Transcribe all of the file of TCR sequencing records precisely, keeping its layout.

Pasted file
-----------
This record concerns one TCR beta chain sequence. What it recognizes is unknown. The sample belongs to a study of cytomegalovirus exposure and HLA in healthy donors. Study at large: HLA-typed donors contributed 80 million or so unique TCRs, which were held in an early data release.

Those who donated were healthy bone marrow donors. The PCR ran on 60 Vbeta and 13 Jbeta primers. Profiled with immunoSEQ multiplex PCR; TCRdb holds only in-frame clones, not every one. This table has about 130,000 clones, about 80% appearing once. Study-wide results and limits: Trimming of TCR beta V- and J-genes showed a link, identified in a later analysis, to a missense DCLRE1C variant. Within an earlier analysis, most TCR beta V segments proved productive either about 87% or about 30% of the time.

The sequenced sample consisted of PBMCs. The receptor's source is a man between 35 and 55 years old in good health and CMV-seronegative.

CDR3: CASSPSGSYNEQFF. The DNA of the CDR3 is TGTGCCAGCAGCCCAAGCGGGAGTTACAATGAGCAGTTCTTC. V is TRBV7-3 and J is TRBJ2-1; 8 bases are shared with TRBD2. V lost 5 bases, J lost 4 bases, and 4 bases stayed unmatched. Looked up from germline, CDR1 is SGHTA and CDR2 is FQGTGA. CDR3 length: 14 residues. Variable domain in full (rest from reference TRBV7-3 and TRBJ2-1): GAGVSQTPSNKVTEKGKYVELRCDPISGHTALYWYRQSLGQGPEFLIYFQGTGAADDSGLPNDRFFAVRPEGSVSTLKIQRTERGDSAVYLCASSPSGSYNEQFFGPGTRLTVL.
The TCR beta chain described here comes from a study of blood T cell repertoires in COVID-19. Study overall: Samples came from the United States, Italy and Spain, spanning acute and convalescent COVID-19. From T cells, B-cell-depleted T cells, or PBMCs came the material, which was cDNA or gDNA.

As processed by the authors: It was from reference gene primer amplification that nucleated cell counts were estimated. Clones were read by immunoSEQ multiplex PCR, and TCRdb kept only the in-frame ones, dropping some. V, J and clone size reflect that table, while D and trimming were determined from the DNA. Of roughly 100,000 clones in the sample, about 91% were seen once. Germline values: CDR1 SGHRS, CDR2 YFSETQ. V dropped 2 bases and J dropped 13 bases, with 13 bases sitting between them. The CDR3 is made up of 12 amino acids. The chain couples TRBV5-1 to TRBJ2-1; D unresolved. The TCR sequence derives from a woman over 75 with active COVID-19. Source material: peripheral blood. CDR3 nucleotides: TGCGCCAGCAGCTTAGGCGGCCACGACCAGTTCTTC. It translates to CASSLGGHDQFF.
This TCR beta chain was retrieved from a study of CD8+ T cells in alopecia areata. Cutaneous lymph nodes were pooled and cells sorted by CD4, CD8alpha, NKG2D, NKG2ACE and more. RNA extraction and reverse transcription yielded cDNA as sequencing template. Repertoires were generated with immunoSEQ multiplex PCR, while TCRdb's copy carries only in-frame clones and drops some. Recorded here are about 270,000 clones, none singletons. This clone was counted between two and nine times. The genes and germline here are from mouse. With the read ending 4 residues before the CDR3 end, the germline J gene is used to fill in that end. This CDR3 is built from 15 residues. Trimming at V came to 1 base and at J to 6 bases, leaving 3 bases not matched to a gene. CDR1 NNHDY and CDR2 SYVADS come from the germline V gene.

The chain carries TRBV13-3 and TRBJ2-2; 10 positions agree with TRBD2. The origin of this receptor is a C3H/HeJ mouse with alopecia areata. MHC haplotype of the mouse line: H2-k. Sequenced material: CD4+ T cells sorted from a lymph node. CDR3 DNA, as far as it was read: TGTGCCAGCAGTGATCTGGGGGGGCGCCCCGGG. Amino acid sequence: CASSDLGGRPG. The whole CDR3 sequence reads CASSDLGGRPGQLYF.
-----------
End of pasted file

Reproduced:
This record concerns one TCR beta chain sequence. What it recognizes is unknown. The sample belongs to a study of cytomegalovirus exposure and HLA in healthy donors. Study at large: HLA-typed donors contributed 80 million or so unique TCRs, which were held in an early data release.

Those who donated were healthy bone marrow donors. The PCR ran on 60 Vbeta and 13 Jbeta primers. Profiled with immunoSEQ multiplex PCR; TCRdb holds only in-frame clones, not every one. This table has about 130,000 clones, about 80% appearing once. Study-wide results and limits: Trimming of TCR beta V- and J-genes showed a link, identified in a later analysis, to a missense DCLRE1C variant. Within an earlier analysis, most TCR beta V segments proved productive either about 87% or about 30% of the time.

The sequenced sample consisted of PBMCs. The receptor's source is a man between 35 and 55 years old in good health and CMV-seronegative.

CDR3: CASSPSGSYNEQFF. The DNA of the CDR3 is TGTGCCAGCAGCCCAAGCGGGAGTTACAATGAGCAGTTCTTC. V is TRBV7-3 and J is TRBJ2-1; 8 bases are shared with TRBD2. V lost 5 bases, J lost 4 bases, and 4 bases stayed unmatched. Looked up from germline, CDR1 is SGHTA and CDR2 is FQGTGA. CDR3 length: 14 residues. Variable domain in full (rest from reference TRBV7-3 and TRBJ2-1): GAGVSQTPSNKVTEKGKYVELRCDPISGHTALYWYRQSLGQGPEFLIYFQGTGAADDSGLPNDRFFAVRPEGSVSTLKIQRTERGDSAVYLCASSPSGSYNEQFFGPGTRLTVL.
The TCR beta chain described here comes from a study of blood T cell repertoires in COVID-19. Study overall: Samples came from the United States, Italy and Spain, spanning acute and convalescent COVID-19. From T cells, B-cell-depleted T cells, or PBMCs came the material, which was cDNA or gDNA.

As processed by the authors: It was from reference gene primer amplification that nucleated cell counts were estimated. Clones were read by immunoSEQ multiplex PCR, and TCRdb kept only the in-frame ones, dropping some. V, J and clone size reflect that table, while D and trimming were determined from the DNA. Of roughly 100,000 clones in the sample, about 91% were seen once. Germline values: CDR1 SGHRS, CDR2 YFSETQ. V dropped 2 bases and J dropped 13 bases, with 13 bases sitting between them. The CDR3 is made up of 12 amino acids. The chain couples TRBV5-1 to TRBJ2-1; D unresolved. The TCR sequence derives from a woman over 75 with active COVID-19. Source material: peripheral blood. CDR3 nucleotides: TGCGCCAGCAGCTTAGGCGGCCACGACCAGTTCTTC. It translates to CASSLGGHDQFF.
This TCR beta chain was retrieved from a study of CD8+ T cells in alopecia areata. Cutaneous lymph nodes were pooled and cells sorted by CD4, CD8alpha, NKG2D, NKG2ACE and more. RNA extraction and reverse transcription yielded cDNA as sequencing template. Repertoires were generated with immunoSEQ multiplex PCR, while TCRdb's copy carries only in-frame clones and drops some. Recorded here are about 270,000 clones, none singletons. This clone was counted between two and nine times. The genes and germline here are from mouse. With the read ending 4 residues before the CDR3 end, the germline J gene is used to fill in that end. This CDR3 is built from 15 residues. Trimming at V came to 1 base and at J to 6 bases, leaving 3 bases not matched to a gene. CDR1 NNHDY and CDR2 SYVADS come from the germline V gene.

The chain carries TRBV13-3 and TRBJ2-2; 10 positions agree with TRBD2. The origin of this receptor is a C3H/HeJ mouse with alopecia areata. MHC haplotype of the mouse line: H2-k. Sequenced material: CD4+ T cells sorted from a lymph node. CDR3 DNA, as far as it was read: TGTGCCAGCAGTGATCTGGGGGGGCGCCCCGGG. Amino acid sequence: CASSDLGGRPG. The whole CDR3 sequence reads CASSDLGGRPGQLYF.